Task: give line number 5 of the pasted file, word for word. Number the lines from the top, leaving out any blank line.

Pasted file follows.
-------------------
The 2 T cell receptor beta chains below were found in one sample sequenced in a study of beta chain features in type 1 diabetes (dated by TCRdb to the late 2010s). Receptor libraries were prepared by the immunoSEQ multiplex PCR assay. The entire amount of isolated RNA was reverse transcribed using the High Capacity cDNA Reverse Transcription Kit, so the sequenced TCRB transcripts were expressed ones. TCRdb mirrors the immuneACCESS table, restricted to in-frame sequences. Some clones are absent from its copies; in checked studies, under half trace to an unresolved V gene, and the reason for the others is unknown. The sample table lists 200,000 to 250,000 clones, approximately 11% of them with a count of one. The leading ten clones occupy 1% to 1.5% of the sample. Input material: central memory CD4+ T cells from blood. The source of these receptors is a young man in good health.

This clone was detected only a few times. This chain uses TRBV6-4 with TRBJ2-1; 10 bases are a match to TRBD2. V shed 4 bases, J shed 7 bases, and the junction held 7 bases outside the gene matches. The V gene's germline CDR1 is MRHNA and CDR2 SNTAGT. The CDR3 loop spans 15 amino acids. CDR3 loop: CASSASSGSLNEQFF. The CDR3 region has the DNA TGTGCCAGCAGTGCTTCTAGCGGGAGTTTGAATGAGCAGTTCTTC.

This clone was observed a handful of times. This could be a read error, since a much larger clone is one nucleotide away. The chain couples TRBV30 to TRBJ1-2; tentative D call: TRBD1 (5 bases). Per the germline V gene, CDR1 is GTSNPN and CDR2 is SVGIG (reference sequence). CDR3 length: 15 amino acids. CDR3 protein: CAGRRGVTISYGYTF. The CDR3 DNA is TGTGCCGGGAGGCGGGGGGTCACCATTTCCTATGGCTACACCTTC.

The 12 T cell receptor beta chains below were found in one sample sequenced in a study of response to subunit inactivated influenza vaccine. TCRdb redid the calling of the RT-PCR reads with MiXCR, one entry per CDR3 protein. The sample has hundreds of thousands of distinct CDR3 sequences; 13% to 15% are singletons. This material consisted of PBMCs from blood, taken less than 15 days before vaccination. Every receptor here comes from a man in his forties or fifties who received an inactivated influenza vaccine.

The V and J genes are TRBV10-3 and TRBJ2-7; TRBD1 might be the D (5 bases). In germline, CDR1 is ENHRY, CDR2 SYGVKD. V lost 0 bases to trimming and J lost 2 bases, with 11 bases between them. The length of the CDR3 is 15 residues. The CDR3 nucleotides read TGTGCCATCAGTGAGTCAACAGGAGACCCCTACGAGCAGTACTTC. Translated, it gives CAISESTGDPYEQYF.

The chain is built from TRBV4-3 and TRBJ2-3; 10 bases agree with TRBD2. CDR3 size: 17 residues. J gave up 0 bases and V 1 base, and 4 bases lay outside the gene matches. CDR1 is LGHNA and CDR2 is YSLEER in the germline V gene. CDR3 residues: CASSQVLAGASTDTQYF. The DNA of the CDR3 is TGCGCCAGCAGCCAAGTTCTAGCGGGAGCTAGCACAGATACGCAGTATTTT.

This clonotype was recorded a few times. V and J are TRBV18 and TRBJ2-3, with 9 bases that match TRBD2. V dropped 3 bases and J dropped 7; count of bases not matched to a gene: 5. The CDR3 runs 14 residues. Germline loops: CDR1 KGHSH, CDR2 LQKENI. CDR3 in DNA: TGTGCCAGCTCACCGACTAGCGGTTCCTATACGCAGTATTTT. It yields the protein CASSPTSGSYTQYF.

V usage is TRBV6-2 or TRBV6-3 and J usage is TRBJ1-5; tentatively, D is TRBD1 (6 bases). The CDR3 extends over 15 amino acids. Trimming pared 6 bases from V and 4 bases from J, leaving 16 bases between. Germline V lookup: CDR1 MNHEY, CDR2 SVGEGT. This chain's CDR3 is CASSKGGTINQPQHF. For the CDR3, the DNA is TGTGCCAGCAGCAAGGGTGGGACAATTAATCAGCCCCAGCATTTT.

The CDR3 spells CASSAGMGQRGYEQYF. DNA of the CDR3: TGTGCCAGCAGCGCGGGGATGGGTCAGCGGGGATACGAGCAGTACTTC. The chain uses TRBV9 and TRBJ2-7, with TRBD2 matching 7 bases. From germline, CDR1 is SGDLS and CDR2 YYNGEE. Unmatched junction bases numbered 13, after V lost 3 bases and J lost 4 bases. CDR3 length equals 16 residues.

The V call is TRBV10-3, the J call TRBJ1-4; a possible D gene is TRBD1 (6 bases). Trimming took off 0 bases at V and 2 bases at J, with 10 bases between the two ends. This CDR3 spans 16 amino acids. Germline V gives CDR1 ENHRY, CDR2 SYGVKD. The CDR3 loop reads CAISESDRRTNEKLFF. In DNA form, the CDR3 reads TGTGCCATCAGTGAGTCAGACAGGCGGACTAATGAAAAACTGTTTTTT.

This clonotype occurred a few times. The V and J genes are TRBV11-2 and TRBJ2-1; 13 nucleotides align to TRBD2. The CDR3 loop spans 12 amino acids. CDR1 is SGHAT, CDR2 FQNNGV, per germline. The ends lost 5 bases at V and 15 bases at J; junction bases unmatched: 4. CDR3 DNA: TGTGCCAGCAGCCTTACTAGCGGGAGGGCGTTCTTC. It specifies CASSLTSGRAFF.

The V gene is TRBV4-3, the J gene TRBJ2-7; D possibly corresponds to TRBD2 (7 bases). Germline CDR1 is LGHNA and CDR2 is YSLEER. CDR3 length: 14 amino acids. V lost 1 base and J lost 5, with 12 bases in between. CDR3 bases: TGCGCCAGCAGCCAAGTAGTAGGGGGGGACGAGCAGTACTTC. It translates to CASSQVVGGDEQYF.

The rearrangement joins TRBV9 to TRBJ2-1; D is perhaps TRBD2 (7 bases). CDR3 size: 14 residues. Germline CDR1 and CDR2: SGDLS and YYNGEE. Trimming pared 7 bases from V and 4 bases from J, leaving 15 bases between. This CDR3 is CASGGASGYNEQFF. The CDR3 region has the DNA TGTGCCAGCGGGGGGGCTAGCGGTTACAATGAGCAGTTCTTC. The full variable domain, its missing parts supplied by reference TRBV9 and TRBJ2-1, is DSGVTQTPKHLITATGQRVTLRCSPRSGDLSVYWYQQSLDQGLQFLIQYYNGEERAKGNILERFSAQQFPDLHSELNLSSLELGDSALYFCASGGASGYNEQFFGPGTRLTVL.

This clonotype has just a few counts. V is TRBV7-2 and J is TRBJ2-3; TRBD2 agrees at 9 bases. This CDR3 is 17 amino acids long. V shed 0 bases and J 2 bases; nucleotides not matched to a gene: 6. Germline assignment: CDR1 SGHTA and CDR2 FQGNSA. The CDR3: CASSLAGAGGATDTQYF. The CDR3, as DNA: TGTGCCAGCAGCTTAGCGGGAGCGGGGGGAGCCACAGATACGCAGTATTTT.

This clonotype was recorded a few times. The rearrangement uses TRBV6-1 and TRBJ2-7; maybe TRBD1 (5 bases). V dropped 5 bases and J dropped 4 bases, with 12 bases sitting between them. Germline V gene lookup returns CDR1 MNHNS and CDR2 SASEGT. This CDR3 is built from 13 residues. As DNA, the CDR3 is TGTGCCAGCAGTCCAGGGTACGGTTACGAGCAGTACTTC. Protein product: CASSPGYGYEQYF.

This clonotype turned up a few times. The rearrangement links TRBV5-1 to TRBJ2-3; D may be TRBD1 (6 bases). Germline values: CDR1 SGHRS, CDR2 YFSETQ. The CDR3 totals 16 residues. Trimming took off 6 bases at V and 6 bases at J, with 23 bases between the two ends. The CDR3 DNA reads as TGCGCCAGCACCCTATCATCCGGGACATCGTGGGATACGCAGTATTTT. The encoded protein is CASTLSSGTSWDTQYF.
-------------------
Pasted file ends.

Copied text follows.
The V and J genes are TRBV10-3 and TRBJ2-7; TRBD1 might be the D (5 bases). In germline, CDR1 is ENHRY, CDR2 SYGVKD. V lost 0 bases to trimming and J lost 2 bases, with 11 bases between them. The length of the CDR3 is 15 residues. The CDR3 nucleotides read TGTGCCATCAGTGAGTCAACAGGAGACCCCTACGAGCAGTACTTC. Translated, it gives CAISESTGDPYEQYF.